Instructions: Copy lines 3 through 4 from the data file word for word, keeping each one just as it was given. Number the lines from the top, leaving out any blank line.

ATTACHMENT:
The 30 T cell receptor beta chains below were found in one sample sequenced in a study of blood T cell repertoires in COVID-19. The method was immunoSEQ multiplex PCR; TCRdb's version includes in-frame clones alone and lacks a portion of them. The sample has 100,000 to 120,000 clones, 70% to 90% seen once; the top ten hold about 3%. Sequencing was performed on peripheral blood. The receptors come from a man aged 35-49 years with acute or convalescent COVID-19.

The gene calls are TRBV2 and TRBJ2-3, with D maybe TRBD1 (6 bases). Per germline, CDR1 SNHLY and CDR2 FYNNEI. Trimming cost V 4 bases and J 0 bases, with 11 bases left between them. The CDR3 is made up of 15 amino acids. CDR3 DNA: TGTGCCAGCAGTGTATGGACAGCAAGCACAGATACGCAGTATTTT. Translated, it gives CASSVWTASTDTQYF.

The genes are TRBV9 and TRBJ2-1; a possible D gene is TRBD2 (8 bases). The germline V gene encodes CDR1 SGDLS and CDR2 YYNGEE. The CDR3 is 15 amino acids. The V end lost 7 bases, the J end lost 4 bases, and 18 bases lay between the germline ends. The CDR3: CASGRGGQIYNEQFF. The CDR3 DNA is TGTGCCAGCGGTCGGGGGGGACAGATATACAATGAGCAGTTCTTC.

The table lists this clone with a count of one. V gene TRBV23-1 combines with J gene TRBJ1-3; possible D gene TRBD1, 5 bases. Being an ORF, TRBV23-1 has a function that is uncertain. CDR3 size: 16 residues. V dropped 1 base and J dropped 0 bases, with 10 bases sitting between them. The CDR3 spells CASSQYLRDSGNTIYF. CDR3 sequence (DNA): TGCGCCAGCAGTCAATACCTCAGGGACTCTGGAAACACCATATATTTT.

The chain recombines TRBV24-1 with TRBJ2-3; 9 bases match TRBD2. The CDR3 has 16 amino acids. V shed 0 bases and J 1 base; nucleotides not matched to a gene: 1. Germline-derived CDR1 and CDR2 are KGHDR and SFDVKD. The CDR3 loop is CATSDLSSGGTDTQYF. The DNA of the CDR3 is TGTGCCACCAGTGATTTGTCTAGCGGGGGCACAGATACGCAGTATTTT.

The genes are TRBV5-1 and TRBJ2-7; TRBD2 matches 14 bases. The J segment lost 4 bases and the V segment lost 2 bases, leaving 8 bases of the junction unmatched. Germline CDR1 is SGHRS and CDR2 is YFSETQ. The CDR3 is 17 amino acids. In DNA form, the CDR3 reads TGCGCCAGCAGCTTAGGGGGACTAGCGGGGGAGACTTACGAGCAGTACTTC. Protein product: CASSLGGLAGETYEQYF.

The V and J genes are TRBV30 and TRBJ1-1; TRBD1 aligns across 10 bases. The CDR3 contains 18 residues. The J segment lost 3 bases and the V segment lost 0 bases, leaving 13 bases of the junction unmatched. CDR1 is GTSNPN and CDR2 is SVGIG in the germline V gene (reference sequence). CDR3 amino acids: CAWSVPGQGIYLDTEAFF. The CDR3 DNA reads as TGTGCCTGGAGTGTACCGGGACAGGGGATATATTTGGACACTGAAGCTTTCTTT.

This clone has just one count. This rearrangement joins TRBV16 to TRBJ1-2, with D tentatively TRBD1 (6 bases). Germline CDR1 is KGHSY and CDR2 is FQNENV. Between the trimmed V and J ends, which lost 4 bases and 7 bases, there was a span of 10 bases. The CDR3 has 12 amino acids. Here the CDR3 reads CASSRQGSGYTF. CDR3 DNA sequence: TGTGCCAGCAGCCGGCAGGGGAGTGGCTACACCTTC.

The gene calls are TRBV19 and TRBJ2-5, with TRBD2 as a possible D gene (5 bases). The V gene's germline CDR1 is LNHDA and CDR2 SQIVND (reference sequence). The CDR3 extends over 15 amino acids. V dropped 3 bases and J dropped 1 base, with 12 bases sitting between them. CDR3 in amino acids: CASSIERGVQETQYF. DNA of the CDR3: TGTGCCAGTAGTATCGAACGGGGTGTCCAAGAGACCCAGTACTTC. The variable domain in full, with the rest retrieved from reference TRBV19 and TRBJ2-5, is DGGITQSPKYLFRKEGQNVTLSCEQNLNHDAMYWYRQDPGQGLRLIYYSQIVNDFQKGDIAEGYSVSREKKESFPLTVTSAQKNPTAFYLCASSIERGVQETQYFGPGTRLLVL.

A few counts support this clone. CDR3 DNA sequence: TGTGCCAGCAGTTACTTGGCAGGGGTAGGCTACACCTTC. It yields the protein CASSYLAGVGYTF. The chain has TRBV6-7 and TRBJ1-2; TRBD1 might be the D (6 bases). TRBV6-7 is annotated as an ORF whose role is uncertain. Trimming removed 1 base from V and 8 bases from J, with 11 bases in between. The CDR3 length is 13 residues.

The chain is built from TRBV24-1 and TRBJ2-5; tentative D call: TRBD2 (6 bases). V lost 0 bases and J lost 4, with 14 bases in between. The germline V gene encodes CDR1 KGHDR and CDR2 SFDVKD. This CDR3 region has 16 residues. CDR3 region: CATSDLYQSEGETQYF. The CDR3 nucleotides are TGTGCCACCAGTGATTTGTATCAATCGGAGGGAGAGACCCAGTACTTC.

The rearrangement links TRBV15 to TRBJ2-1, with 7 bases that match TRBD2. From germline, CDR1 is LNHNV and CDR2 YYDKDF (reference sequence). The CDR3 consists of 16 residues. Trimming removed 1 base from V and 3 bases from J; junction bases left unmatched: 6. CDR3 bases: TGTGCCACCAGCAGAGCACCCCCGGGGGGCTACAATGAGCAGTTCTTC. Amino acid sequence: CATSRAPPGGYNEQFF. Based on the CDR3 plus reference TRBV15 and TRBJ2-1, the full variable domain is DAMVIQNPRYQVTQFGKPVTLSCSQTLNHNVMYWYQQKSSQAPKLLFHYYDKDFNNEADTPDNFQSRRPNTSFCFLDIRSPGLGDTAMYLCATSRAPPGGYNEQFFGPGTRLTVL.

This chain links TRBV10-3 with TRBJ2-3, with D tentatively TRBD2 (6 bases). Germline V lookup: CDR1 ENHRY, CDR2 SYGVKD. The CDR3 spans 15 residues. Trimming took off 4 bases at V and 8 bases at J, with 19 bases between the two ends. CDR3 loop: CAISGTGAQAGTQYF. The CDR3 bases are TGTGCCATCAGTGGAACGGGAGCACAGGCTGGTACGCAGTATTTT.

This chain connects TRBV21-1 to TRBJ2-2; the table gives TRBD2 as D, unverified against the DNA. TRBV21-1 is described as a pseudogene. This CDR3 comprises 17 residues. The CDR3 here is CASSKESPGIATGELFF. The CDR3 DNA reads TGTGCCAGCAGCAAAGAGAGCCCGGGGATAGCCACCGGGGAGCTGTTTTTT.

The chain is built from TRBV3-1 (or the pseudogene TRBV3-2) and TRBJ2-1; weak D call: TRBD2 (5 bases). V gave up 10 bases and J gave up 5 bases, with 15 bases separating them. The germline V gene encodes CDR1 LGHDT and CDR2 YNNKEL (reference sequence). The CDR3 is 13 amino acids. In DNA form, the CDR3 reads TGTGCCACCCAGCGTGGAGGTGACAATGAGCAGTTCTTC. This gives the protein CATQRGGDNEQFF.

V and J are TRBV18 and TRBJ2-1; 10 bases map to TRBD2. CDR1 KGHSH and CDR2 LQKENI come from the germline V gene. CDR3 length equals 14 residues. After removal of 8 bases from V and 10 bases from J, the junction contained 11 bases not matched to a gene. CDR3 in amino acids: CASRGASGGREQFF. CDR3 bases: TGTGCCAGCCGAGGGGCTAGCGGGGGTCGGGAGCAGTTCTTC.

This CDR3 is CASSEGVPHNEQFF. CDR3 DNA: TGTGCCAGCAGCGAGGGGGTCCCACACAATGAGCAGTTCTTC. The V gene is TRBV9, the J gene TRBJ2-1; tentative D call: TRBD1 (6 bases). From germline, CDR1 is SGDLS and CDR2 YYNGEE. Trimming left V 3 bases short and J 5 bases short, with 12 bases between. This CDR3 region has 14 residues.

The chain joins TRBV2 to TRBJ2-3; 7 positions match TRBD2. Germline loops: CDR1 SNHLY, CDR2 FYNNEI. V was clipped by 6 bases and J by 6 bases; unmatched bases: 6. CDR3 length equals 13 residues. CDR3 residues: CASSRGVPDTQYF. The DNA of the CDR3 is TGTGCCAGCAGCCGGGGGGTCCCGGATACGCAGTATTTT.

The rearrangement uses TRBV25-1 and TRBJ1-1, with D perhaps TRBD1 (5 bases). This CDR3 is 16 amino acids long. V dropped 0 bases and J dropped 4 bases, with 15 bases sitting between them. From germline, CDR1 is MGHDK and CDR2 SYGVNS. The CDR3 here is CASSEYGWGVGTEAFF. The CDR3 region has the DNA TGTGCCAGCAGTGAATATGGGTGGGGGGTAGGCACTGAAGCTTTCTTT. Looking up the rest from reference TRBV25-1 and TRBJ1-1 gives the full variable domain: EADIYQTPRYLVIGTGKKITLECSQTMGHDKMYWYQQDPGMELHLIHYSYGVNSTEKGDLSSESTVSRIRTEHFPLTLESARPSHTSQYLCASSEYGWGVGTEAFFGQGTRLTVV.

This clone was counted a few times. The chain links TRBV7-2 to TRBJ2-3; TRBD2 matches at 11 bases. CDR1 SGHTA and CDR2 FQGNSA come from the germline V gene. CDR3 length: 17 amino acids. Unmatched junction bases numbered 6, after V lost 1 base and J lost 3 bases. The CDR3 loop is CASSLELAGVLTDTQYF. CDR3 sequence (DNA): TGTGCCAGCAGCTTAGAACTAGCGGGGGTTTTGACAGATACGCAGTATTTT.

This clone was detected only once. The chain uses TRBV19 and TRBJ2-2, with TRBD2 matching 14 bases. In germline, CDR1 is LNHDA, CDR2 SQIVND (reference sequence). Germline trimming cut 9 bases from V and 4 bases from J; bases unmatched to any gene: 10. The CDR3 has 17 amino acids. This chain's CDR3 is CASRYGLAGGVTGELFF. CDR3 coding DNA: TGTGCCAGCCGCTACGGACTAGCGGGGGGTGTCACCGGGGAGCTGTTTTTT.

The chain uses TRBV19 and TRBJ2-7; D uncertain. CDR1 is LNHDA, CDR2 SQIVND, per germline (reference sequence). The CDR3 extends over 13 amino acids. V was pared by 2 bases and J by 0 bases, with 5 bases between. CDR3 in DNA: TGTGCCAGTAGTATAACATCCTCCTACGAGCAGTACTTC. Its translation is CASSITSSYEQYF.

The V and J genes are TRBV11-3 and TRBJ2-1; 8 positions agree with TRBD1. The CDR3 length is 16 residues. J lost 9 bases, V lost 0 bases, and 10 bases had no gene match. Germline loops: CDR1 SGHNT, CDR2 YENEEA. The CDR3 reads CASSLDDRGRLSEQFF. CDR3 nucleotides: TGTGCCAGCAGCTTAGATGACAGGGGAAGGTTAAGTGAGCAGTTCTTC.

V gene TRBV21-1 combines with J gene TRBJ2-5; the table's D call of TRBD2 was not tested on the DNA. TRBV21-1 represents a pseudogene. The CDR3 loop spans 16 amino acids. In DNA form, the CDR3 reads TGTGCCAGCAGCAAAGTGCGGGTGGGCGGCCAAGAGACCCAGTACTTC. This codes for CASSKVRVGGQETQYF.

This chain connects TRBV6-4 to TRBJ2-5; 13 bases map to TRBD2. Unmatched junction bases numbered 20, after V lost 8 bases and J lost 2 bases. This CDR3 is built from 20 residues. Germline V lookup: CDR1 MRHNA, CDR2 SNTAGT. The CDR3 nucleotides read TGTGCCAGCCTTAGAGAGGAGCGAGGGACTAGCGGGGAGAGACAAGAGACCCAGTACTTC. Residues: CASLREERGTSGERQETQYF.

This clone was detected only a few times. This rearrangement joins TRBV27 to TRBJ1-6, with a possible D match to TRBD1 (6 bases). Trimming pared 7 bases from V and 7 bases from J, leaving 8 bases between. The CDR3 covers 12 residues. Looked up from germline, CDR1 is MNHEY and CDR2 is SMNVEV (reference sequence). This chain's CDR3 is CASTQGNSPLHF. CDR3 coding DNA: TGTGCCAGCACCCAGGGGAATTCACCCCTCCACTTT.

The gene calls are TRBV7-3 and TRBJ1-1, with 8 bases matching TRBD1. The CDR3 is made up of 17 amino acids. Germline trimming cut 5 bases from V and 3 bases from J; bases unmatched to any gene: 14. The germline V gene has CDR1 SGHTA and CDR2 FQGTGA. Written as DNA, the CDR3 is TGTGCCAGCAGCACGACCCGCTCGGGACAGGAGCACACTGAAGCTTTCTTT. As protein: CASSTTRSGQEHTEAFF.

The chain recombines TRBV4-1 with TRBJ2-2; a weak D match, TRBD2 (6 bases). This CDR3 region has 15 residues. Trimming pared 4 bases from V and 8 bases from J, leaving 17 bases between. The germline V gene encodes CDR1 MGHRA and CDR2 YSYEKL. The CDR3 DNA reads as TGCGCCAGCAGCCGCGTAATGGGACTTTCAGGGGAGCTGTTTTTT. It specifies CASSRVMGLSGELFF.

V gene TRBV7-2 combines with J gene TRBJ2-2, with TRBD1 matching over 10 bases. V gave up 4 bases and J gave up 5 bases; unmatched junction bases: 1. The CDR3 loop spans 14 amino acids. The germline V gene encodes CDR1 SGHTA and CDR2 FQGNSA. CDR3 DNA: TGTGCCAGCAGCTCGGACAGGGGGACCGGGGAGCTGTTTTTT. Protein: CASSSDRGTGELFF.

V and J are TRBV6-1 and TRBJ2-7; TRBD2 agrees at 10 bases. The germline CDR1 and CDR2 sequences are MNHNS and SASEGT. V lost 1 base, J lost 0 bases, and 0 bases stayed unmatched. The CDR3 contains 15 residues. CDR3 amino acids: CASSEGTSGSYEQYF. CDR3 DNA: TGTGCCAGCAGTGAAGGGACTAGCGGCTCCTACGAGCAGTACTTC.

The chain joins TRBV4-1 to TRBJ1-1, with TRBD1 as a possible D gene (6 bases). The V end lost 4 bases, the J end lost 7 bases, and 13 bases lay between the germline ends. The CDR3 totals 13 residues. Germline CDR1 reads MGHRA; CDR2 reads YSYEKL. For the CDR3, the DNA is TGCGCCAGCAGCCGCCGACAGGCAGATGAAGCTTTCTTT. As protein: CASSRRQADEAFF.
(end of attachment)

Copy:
The genes are TRBV9 and TRBJ2-1; a possible D gene is TRBD2 (8 bases). The germline V gene encodes CDR1 SGDLS and CDR2 YYNGEE. The CDR3 is 15 amino acids. The V end lost 7 bases, the J end lost 4 bases, and 18 bases lay between the germline ends. The CDR3: CASGRGGQIYNEQFF. The CDR3 DNA is TGTGCCAGCGGTCGGGGGGGACAGATATACAATGAGCAGTTCTTC.

The table lists this clone with a count of one. V gene TRBV23-1 combines with J gene TRBJ1-3; possible D gene TRBD1, 5 bases. Being an ORF, TRBV23-1 has a function that is uncertain. CDR3 size: 16 residues. V dropped 1 base and J dropped 0 bases, with 10 bases sitting between them. The CDR3 spells CASSQYLRDSGNTIYF. CDR3 sequence (DNA): TGCGCCAGCAGTCAATACCTCAGGGACTCTGGAAACACCATATATTTT.